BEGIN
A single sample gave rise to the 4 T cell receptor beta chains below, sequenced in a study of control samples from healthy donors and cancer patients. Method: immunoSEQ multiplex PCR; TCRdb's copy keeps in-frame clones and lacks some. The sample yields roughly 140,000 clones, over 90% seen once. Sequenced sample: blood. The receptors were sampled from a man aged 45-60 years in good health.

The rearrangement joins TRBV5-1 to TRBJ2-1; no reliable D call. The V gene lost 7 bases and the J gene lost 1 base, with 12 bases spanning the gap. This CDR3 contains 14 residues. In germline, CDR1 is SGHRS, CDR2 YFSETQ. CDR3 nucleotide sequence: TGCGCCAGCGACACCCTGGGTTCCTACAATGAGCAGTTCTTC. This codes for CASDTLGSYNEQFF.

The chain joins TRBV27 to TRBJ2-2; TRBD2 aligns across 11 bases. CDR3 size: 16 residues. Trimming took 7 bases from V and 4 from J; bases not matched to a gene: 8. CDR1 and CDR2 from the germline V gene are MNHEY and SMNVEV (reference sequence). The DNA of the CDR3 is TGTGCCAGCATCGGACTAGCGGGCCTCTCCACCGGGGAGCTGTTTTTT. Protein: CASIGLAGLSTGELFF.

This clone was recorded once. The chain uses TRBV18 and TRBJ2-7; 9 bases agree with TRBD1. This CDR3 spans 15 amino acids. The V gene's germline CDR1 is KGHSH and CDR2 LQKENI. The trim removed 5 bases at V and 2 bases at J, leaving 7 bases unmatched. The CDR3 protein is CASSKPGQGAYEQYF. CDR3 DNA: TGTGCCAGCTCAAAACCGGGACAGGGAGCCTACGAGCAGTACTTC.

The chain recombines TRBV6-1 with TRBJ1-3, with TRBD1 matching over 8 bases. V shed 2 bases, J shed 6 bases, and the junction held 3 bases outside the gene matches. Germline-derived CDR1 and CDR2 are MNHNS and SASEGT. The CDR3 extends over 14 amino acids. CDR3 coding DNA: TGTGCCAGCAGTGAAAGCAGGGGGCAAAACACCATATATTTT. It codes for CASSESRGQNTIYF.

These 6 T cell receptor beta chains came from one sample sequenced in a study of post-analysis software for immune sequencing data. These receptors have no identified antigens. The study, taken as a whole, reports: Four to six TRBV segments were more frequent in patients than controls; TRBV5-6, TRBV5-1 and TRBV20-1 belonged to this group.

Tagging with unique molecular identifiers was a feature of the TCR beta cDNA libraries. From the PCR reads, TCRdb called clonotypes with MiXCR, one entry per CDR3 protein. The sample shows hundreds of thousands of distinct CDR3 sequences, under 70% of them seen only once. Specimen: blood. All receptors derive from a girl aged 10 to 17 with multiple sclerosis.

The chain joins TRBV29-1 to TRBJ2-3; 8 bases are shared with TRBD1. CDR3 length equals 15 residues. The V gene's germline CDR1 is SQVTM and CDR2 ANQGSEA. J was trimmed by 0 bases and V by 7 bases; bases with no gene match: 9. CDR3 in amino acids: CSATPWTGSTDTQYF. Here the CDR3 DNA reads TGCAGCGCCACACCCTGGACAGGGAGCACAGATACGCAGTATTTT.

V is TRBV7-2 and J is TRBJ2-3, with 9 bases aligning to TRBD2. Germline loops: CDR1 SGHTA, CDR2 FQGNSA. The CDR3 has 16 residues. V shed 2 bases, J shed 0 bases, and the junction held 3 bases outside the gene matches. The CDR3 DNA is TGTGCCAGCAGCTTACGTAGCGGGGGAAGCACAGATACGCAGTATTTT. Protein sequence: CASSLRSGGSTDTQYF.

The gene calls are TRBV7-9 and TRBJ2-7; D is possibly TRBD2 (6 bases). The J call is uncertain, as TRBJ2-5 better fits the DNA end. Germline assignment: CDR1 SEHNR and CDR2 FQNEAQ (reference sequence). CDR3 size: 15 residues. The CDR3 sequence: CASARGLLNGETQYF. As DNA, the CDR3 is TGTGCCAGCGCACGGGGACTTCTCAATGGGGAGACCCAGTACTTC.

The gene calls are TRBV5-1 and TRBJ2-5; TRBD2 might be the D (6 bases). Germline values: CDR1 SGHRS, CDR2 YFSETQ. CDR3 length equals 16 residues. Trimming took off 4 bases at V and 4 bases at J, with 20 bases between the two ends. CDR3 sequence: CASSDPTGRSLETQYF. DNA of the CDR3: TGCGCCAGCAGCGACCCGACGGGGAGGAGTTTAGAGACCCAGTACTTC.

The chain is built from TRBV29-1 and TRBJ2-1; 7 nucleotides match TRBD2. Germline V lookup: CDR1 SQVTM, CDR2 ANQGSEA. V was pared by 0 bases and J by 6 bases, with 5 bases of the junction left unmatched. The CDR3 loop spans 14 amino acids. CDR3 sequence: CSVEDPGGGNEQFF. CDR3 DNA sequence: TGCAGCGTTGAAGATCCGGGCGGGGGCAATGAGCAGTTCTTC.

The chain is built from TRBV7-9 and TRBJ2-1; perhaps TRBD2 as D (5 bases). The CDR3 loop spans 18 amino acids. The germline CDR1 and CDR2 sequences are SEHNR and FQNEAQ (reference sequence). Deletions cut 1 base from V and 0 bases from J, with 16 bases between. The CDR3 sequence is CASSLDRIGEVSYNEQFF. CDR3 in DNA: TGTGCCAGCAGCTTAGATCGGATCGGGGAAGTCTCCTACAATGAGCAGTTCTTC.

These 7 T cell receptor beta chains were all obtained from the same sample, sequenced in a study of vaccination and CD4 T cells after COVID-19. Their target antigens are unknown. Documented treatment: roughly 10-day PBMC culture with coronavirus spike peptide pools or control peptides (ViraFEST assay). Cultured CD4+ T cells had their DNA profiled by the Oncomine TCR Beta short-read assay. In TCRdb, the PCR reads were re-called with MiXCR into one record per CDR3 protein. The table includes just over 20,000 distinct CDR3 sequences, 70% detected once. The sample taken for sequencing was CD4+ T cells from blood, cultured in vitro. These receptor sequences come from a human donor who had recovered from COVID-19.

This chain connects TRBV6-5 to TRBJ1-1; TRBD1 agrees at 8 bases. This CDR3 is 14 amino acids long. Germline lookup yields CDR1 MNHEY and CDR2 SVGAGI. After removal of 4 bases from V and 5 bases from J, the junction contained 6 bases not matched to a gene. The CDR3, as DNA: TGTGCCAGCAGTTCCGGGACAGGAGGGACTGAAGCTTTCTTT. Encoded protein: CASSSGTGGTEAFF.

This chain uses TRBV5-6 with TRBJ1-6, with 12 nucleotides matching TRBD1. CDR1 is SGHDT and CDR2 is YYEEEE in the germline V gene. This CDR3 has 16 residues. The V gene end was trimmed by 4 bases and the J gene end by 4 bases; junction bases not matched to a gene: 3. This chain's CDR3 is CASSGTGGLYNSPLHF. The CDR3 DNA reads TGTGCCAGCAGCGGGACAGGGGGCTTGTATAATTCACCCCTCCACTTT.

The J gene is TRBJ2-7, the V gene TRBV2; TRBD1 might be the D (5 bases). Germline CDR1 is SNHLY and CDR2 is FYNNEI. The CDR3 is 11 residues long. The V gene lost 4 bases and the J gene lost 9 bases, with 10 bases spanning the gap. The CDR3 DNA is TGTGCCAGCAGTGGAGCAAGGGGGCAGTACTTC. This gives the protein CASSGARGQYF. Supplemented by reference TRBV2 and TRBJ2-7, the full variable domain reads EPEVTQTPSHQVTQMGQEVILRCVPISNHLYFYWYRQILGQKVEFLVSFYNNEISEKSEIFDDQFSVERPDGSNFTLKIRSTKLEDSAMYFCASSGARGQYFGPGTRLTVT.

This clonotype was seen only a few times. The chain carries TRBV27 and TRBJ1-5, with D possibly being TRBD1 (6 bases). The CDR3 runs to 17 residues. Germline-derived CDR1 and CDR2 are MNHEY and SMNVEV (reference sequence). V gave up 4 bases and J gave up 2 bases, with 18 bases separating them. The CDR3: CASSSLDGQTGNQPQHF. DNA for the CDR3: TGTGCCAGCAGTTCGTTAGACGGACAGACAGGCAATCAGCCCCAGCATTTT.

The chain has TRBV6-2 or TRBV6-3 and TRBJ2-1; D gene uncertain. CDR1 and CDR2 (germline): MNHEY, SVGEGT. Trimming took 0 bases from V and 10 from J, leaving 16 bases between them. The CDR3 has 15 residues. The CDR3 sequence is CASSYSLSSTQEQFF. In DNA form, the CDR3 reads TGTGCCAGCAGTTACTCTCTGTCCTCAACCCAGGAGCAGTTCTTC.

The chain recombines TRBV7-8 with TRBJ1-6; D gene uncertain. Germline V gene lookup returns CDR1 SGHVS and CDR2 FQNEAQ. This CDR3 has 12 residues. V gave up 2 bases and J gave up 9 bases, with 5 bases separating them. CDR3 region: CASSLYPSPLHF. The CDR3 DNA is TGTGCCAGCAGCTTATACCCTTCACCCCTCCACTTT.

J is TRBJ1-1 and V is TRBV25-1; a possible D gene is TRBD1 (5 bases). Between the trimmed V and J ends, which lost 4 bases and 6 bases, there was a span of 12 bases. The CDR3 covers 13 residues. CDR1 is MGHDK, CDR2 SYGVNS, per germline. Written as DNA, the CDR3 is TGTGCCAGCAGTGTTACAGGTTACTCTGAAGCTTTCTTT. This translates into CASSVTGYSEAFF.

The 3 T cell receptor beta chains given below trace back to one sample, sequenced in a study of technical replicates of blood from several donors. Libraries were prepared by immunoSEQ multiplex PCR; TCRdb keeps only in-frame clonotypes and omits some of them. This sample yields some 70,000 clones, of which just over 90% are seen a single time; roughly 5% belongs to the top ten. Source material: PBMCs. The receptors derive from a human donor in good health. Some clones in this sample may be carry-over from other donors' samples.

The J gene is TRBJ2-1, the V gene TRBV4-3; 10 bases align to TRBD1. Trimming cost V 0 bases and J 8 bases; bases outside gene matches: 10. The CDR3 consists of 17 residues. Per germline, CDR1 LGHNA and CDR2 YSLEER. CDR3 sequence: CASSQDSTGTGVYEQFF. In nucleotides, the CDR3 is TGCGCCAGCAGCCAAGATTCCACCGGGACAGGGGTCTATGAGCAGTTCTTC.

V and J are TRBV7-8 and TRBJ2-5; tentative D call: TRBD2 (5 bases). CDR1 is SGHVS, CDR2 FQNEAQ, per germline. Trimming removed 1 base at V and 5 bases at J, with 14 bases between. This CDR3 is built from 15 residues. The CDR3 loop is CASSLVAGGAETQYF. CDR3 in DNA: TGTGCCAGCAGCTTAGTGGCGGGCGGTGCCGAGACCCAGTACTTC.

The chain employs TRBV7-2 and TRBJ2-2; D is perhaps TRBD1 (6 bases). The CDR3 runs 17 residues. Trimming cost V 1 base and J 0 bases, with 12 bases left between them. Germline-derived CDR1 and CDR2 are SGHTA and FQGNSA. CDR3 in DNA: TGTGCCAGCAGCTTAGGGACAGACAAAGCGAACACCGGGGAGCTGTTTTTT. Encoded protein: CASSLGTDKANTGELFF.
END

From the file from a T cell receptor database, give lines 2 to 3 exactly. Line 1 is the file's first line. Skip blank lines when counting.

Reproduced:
The rearrangement joins TRBV5-1 to TRBJ2-1; no reliable D call. The V gene lost 7 bases and the J gene lost 1 base, with 12 bases spanning the gap. This CDR3 contains 14 residues. In germline, CDR1 is SGHRS, CDR2 YFSETQ. CDR3 nucleotide sequence: TGCGCCAGCGACACCCTGGGTTCCTACAATGAGCAGTTCTTC. This codes for CASDTLGSYNEQFF.

The chain joins TRBV27 to TRBJ2-2; TRBD2 aligns across 11 bases. CDR3 size: 16 residues. Trimming took 7 bases from V and 4 from J; bases not matched to a gene: 8. CDR1 and CDR2 from the germline V gene are MNHEY and SMNVEV (reference sequence). The DNA of the CDR3 is TGTGCCAGCATCGGACTAGCGGGCCTCTCCACCGGGGAGCTGTTTTTT. Protein: CASIGLAGLSTGELFF.